I can’t speak for the food here, the Automotive memorabilia hanging on the outside of the building is fantastic.These pictures were taken on an early morning fitness walk, before most retail places are open.
Sparky’s Garage is located at the intersection where the US HWY 89 entered the south end of town before Interstate 15 was complete. In the 60’s there was a Standard Oil truck stop at the location. There was a Tastee Freeze just up the street.
Our family usually stopped for lunch in Dillon when we traveled to Utah for visits with my grandparents. Once there was a V W bus of hippies panhandling at the Tastee Freeze. They said they were on the way to a music festival in New York. My dad was skeptical of the bus making it that far. I often wonder if they begged enough gas and food to get there. Everybody who lived the sixties tries to make some connection to Woodstock. I choose to believe I talked to people who were headed there when I was ten.
The stretch of Interstate 15 between Butte and Great Falls is known as Mike and Maureen Mansfield Heritage Highway. Mike Mansfield was a long serving statesman from the State of Montana. When John F. Kennedy traveled to Great Falls in 1963 he had dinner at Mansfield’s childhood home. It was a modest house in an old part of town. The president coming to dinner at the Mansfield’s caused quite a stir in town. The president’s speech at Memorial stadium was an experience a five year old would never forget, though I could not tell you any content.
These pictures are all taken from the Scenic Overlook between exit 244 and 247, accessible from the southbound lane only. Both exits are easy off-on if you are traveling north but would like to stop here. There is a casual staircase to climb to the platform with the best view, but the steel Hardy bridge on the recreation road can be seen from the parking area.
Papa T’s is part of an evolution I see in America. Most bars are transforming into an atmosphere similar to the British pubs. Food prepared to the liking of the locals, and portions to please the Montana appetite.
Where else can I play the original asteroid game for a quarter? The games don’t appear to be restored, just well kept.
Heading north on I-15 take the Spring Creek Exit to the recreation road. The sign at the exit says no return to I-15 north. Silly sign, the on ramp is at Wolf Creek a few miles up the road. These pictures are of Prickly Pear Creek, less than a mile up the road. In the photo that looks like two streams, the left one is a beaver pond. I spied the local construction team with this years young a few times while I was here.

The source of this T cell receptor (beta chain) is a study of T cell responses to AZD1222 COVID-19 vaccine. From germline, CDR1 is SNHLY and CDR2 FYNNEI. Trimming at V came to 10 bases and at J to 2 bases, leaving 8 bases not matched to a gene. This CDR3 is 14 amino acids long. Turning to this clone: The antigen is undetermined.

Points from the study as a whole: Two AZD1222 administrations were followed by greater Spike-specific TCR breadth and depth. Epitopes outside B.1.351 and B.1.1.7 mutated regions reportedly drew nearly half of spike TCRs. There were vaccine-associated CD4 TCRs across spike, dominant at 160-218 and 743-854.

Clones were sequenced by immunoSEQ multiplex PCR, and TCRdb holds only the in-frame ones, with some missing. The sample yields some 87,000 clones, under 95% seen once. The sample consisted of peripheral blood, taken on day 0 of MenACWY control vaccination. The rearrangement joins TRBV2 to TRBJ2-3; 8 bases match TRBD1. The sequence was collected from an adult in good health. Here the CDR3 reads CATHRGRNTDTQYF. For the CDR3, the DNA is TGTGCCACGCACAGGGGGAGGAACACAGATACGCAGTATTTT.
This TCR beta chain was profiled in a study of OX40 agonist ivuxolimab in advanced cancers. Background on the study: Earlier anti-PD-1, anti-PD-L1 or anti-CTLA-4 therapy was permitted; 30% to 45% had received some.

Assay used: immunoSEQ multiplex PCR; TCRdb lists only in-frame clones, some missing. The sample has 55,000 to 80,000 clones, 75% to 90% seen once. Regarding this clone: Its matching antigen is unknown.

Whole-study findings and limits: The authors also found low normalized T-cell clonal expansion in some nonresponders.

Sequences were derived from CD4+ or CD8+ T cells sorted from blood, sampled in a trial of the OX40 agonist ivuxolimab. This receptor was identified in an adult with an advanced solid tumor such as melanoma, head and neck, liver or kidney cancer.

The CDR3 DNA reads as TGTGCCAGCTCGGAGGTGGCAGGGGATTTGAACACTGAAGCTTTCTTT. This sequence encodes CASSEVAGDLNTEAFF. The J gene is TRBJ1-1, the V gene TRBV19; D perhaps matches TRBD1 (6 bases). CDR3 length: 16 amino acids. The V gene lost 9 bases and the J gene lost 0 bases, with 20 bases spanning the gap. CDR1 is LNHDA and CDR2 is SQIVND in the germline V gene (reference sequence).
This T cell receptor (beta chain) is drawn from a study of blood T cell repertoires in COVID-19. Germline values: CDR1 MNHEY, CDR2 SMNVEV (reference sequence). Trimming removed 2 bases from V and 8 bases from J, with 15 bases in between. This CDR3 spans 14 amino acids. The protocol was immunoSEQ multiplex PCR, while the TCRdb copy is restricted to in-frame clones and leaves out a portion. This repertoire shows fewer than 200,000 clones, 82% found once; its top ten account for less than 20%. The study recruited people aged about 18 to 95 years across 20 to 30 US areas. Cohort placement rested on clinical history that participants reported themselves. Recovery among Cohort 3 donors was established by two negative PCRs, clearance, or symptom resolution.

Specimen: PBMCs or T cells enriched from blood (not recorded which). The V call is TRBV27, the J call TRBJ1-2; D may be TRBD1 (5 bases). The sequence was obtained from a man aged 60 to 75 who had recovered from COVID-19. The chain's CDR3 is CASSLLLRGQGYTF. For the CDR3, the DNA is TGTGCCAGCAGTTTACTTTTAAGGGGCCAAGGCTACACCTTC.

The long grass shot is about 50 yards upstream from the pond.
I have often wondered about my passion for traveling. I have often lived 50 or more miles from work or school. Driven, walked, bicycled and ridden buses great distances daily. In June I traveled by train and Greyhound bus from Montana to South Carolina, stayed over night, and drove my sisters car back to Montana. I have enjoyed every moment. Where does this come from? Is it an affliction? Is it hereditary? Above is the day my eldest son returned from Afghanistan. now he lives in Hawaii. Second are my nieces sons. They traveled from Arizona to take a boat ride at The Gates of The Mountains about 20 miles north of Helena.
My cousin Matt may have answered the question of this passion for travel today. The State of Utah is celebrating Pioneer Day today. A relative was one of the pioneers with Brigham Young as he crossed America looking for the promised land. Actually my ancestor was not with the group the entire trip. It appears he had my penchant for excess travel as you will read in this excerpt of the message I received today.
Did you know our 3rd great grandfather, Thomas Woolsey (Wolsey) was one of those 120 pioneers who arrived in the valley on July 22nd? He was part of the Mormon Battalion and marched from Iowa to San Diego, then back to Iowa, then on horseback to the valley (as part of that first group), then back to Iowa to help others to the valley, then back to Iowa and back to the valley. During that first trip from Iowa to the valley, he and three other men split off to go to Fort Pueblo, CO to help Mormon Battalion members and Mormons from Mississippi who were sick. He helped bring them back to meet up with that first main group with Brigham Young. Then he arrived in the valley on the 22nd with the rest of that 120.
I don’t understand DNA, but Grampa Woolsey put something in my blood.
In Montana not many of the homes have central air conditioning. Rarely would anyone need it. It has been especially hot the last few weeks so improvisation is the key to remaining cool. My house has a crawl space with a little door in a room we have always called the office. I don’t know why we call it the office. It has never had a desk, or even an office chair, that I can remember. Most of the time it is just a passage to put decorations in or out of the crawl space as the holidays change through the year.
The crawl space is a good source of cool air. I have a small fan I sometimes leave propping the little door open which cools the lower level of the house quite nicely. The other levels reap some benefit from this as well.
My friend Carl travels for work sometimes, which is common in the construction trades. He has been sleeping in Scott’s room. I still call it Scott’s room even though my son now lives in Kauai. Carl settled in, hit the rack.
As I was about to dose off I heard Carl making a clunk clunk noise. I thought he was restless, not being in his own bed. A few minutes went by and I had heard the noise several times. Clunk clunk clunk. Sometimes twice, sometimes three or maybe just once. Nothing steady to it, I may have gone to sleep if it was rhythmic. I turned a few times and tried to divert my attention. Sometimes at night I listen to some Chinese traditional music to relax. That did the trick. Then at three thirty six, clunk, softly, just barely audible. What is Carl doing down there?